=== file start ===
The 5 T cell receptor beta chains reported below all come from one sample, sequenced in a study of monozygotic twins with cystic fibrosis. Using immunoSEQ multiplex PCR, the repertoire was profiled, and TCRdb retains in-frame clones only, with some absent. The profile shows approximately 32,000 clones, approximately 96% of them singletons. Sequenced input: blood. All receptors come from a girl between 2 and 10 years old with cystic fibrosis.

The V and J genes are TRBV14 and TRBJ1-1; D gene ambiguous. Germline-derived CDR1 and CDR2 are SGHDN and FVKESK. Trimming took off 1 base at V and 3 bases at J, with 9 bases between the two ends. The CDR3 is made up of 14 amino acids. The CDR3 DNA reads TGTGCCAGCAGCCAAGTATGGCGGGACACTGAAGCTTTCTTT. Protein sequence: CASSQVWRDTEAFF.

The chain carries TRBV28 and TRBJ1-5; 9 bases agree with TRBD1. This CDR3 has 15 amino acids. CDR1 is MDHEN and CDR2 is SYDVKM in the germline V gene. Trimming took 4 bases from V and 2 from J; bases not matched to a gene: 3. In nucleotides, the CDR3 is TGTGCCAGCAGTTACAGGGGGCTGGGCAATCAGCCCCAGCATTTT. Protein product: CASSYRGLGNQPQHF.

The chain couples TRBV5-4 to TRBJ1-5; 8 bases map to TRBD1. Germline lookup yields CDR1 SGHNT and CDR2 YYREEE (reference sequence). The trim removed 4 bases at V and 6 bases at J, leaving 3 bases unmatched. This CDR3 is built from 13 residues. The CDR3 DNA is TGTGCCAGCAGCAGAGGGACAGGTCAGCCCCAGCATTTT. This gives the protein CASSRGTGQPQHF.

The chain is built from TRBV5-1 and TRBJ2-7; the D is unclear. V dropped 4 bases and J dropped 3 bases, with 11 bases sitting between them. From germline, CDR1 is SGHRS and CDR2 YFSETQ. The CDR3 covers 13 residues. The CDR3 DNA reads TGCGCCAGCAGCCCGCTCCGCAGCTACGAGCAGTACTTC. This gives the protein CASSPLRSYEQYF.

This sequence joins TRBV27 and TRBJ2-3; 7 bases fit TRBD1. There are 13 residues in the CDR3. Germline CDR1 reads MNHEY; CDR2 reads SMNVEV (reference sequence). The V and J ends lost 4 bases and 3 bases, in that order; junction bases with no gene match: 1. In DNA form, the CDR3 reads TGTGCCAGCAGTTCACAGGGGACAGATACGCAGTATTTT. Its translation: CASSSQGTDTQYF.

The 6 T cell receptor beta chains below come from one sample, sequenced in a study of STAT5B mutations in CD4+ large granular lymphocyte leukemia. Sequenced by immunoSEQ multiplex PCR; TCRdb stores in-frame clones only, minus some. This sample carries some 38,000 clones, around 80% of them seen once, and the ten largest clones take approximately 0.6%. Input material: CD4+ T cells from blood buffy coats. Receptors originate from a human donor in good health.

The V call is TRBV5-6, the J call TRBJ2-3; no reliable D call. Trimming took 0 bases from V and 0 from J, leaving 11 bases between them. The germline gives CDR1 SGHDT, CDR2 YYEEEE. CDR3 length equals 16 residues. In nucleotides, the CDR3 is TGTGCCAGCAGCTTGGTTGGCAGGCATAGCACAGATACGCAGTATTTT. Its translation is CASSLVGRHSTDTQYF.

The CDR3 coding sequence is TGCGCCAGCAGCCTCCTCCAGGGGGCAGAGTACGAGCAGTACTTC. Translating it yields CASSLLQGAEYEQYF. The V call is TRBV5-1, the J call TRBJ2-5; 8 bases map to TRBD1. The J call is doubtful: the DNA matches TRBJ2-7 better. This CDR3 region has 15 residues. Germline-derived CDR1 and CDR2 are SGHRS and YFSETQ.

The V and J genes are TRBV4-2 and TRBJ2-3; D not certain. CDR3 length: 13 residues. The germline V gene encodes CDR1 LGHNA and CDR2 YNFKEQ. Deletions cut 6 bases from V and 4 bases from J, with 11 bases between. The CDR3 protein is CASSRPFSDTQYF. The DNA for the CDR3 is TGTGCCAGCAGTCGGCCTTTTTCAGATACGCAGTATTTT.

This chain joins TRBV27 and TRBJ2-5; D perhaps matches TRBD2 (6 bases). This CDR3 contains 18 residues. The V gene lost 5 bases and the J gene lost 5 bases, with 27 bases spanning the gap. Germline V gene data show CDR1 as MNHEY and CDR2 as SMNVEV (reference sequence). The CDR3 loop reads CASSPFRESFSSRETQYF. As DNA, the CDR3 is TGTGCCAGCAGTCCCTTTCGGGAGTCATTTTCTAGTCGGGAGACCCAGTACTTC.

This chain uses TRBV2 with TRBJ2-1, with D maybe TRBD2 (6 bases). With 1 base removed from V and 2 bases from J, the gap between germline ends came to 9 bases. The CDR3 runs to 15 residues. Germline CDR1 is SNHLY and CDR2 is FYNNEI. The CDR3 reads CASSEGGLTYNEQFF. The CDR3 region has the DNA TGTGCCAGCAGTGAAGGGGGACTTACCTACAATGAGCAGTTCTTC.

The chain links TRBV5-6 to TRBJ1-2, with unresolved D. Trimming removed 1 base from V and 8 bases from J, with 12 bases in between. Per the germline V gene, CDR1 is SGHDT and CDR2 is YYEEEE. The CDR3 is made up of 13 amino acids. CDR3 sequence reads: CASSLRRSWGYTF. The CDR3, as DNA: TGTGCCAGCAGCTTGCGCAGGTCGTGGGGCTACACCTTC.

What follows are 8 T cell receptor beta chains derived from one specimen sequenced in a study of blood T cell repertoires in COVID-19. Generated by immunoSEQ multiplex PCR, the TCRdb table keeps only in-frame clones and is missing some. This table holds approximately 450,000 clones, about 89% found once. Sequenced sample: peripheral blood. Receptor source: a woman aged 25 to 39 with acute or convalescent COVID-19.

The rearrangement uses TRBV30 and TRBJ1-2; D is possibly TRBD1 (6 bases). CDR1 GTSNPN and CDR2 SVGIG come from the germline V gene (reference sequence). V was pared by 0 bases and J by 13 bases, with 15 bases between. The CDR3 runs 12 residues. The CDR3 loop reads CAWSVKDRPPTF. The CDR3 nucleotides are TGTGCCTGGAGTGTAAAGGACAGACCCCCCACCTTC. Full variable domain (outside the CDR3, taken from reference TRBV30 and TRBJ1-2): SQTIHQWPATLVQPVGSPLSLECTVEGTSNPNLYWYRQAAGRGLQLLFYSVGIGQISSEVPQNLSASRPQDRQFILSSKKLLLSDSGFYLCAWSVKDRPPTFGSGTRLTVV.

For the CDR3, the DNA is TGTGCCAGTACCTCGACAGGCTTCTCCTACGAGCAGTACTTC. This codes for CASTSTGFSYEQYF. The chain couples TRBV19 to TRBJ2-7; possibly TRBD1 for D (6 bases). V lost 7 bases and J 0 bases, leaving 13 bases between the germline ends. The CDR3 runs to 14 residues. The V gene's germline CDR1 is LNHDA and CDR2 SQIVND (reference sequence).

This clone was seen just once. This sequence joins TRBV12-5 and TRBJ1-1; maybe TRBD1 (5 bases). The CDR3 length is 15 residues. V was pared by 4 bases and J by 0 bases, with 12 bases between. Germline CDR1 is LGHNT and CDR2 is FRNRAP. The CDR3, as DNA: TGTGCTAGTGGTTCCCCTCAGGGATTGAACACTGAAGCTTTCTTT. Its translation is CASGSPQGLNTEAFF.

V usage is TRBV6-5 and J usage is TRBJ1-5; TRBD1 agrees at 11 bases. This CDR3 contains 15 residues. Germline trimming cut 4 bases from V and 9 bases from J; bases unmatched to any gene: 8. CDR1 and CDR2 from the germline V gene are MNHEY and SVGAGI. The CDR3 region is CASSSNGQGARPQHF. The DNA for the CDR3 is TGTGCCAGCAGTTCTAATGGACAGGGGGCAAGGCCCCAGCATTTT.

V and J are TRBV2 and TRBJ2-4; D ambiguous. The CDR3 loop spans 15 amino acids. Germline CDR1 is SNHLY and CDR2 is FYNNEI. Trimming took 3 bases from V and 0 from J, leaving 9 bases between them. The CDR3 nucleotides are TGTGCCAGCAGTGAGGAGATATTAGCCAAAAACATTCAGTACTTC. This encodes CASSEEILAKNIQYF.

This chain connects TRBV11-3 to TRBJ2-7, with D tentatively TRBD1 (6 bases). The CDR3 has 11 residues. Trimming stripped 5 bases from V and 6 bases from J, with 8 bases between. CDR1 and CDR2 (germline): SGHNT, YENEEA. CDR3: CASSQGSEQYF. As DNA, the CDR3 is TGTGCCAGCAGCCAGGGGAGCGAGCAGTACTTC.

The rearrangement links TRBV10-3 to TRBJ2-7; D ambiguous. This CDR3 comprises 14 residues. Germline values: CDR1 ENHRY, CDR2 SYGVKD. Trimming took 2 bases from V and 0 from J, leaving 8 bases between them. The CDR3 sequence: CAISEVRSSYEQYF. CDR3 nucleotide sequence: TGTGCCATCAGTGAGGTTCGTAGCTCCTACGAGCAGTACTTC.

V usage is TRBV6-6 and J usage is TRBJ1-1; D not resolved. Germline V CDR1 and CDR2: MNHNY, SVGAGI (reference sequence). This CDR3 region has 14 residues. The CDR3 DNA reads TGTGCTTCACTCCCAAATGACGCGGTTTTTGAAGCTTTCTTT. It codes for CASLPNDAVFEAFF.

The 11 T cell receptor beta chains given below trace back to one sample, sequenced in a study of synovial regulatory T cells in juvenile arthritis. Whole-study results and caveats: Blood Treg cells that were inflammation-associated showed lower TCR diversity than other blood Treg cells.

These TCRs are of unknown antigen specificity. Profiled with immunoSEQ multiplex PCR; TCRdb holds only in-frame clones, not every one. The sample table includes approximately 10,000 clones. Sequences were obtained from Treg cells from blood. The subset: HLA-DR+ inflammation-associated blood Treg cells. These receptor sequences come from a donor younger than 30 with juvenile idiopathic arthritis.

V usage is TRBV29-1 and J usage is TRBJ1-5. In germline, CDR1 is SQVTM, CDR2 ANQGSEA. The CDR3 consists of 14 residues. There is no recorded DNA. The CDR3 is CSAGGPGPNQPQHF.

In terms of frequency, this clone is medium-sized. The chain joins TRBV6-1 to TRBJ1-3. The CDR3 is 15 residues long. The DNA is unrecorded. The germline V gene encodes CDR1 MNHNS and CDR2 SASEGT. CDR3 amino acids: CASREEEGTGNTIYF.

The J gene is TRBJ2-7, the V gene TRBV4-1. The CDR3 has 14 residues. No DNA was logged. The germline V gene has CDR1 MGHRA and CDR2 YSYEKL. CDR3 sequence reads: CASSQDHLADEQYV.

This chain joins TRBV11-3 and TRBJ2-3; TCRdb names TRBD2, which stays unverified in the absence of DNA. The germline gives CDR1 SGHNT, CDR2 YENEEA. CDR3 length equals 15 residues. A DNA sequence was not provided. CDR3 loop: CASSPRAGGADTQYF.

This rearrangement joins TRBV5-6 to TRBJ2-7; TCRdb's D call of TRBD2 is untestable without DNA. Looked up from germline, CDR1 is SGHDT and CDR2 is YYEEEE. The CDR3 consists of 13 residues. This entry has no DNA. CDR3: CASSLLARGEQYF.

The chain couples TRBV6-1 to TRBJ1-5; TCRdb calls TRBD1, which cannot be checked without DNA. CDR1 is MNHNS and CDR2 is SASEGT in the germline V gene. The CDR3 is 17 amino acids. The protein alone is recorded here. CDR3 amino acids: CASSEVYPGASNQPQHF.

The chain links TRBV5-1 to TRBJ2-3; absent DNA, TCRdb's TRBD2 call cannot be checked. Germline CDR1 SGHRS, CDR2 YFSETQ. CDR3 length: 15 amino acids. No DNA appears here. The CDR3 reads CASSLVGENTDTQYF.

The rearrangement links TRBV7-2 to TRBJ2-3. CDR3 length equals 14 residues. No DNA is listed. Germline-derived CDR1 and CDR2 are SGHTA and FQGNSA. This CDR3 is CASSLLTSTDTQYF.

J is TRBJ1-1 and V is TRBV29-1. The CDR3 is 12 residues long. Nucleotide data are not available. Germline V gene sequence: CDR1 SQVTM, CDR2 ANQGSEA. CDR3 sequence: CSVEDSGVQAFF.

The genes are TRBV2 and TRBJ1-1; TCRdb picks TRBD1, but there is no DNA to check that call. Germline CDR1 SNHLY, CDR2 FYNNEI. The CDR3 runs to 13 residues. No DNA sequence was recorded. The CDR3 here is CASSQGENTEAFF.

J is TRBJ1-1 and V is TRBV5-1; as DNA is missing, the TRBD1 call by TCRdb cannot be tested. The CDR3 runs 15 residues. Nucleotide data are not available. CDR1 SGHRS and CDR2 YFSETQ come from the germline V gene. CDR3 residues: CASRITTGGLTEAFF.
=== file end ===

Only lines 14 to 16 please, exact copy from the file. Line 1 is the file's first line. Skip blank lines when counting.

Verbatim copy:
What follows are 8 T cell receptor beta chains derived from one specimen sequenced in a study of blood T cell repertoires in COVID-19. Generated by immunoSEQ multiplex PCR, the TCRdb table keeps only in-frame clones and is missing some. This table holds approximately 450,000 clones, about 89% found once. Sequenced sample: peripheral blood. Receptor source: a woman aged 25 to 39 with acute or convalescent COVID-19.

The rearrangement uses TRBV30 and TRBJ1-2; D is possibly TRBD1 (6 bases). CDR1 GTSNPN and CDR2 SVGIG come from the germline V gene (reference sequence). V was pared by 0 bases and J by 13 bases, with 15 bases between. The CDR3 runs 12 residues. The CDR3 loop reads CAWSVKDRPPTF. The CDR3 nucleotides are TGTGCCTGGAGTGTAAAGGACAGACCCCCCACCTTC. Full variable domain (outside the CDR3, taken from reference TRBV30 and TRBJ1-2): SQTIHQWPATLVQPVGSPLSLECTVEGTSNPNLYWYRQAAGRGLQLLFYSVGIGQISSEVPQNLSASRPQDRQFILSSKKLLLSDSGFYLCAWSVKDRPPTFGSGTRLTVV.

For the CDR3, the DNA is TGTGCCAGTACCTCGACAGGCTTCTCCTACGAGCAGTACTTC. This codes for CASTSTGFSYEQYF. The chain couples TRBV19 to TRBJ2-7; possibly TRBD1 for D (6 bases). V lost 7 bases and J 0 bases, leaving 13 bases between the germline ends. The CDR3 runs to 14 residues. The V gene's germline CDR1 is LNHDA and CDR2 SQIVND (reference sequence).